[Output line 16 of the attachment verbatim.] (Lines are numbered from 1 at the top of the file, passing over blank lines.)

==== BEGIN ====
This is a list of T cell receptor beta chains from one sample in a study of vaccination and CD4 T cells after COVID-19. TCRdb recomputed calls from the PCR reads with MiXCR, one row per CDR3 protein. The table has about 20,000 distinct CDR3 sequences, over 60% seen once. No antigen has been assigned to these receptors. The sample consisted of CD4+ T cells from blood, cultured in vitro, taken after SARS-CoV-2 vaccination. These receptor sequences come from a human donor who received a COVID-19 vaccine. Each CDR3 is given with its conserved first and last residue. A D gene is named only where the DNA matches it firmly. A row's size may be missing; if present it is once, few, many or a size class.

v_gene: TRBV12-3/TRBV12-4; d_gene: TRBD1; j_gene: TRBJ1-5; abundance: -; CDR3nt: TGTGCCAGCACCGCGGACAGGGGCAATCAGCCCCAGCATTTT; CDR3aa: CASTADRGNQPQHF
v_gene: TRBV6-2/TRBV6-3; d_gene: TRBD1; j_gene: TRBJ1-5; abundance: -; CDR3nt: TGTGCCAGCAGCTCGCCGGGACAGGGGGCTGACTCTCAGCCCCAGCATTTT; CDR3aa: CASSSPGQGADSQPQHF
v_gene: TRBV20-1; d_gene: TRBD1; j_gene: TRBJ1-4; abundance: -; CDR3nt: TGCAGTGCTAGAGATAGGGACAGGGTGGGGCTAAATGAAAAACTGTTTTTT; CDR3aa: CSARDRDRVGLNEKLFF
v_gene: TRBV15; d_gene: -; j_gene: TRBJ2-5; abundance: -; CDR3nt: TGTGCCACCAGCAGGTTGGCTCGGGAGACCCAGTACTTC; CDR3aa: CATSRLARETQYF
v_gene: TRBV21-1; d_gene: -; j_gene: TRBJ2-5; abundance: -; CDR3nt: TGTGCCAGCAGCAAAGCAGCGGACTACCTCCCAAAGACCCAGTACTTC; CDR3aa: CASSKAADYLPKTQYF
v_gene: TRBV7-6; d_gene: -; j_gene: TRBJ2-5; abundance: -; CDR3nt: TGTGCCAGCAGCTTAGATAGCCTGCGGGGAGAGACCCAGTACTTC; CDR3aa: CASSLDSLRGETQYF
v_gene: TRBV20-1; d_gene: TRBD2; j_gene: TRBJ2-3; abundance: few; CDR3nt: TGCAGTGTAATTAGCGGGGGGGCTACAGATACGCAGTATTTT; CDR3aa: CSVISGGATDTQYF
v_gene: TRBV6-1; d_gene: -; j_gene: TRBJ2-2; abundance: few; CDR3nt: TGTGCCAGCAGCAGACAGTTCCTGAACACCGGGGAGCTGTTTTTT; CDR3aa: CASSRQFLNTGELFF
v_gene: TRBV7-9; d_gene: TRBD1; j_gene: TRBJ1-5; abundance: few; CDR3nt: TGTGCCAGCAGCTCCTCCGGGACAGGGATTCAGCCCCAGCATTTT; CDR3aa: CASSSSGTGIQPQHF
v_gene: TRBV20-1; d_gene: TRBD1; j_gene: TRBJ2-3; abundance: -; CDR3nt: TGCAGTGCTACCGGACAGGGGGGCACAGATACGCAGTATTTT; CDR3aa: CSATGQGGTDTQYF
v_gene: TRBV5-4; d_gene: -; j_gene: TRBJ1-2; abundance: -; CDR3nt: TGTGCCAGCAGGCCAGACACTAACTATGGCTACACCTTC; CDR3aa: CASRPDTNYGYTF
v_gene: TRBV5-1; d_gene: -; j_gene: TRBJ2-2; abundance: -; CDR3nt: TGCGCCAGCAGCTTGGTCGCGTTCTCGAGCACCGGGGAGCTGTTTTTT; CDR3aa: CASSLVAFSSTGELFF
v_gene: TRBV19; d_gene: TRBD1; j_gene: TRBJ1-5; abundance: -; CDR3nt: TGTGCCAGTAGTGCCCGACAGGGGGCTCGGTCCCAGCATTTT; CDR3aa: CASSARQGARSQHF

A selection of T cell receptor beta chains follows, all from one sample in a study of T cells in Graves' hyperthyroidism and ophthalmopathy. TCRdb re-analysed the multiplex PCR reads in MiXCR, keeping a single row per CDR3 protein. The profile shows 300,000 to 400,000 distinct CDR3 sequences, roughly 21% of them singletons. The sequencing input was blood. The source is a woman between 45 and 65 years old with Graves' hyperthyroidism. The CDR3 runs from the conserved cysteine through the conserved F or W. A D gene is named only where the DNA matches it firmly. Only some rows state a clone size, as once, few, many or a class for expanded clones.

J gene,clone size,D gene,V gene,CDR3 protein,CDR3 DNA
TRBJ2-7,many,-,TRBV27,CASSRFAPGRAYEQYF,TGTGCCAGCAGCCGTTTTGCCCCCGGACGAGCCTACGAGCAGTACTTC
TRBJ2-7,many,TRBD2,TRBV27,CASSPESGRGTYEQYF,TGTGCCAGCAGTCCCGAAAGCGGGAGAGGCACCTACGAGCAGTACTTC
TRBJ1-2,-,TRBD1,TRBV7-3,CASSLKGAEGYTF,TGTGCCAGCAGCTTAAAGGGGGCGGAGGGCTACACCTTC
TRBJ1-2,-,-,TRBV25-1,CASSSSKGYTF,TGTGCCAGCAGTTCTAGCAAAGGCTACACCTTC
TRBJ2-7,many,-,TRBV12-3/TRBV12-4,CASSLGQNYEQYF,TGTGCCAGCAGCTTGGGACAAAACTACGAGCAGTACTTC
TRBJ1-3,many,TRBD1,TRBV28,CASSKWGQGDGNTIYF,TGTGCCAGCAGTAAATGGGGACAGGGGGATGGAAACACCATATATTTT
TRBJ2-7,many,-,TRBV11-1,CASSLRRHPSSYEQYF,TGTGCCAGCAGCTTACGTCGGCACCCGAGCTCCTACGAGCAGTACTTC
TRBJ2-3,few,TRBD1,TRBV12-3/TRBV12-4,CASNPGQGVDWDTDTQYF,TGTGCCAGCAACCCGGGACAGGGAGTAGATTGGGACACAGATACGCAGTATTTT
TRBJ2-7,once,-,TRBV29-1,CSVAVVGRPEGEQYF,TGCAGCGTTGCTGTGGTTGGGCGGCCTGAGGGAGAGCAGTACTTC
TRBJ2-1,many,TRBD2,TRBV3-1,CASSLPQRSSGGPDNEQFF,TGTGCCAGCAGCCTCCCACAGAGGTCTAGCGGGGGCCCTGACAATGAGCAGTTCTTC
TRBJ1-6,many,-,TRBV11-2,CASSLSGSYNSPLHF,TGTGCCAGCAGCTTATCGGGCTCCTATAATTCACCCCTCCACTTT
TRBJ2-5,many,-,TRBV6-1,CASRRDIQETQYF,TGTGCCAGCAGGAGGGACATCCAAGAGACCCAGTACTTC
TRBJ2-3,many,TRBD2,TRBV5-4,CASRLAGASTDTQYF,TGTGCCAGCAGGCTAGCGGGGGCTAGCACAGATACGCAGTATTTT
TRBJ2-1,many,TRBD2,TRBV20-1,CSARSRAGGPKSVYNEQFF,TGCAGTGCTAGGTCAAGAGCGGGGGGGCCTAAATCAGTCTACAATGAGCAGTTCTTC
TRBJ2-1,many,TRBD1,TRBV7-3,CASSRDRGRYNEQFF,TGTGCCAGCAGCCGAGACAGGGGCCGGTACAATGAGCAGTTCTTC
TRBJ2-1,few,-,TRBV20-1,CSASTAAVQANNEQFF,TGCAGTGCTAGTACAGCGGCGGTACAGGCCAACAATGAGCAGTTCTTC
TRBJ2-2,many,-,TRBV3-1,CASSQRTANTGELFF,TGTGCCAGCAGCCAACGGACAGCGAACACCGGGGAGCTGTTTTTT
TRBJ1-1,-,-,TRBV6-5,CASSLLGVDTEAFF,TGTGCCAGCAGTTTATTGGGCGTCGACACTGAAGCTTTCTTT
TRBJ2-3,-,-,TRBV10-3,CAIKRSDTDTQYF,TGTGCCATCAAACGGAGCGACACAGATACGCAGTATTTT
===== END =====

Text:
J gene,clone size,D gene,V gene,CDR3 protein,CDR3 DNA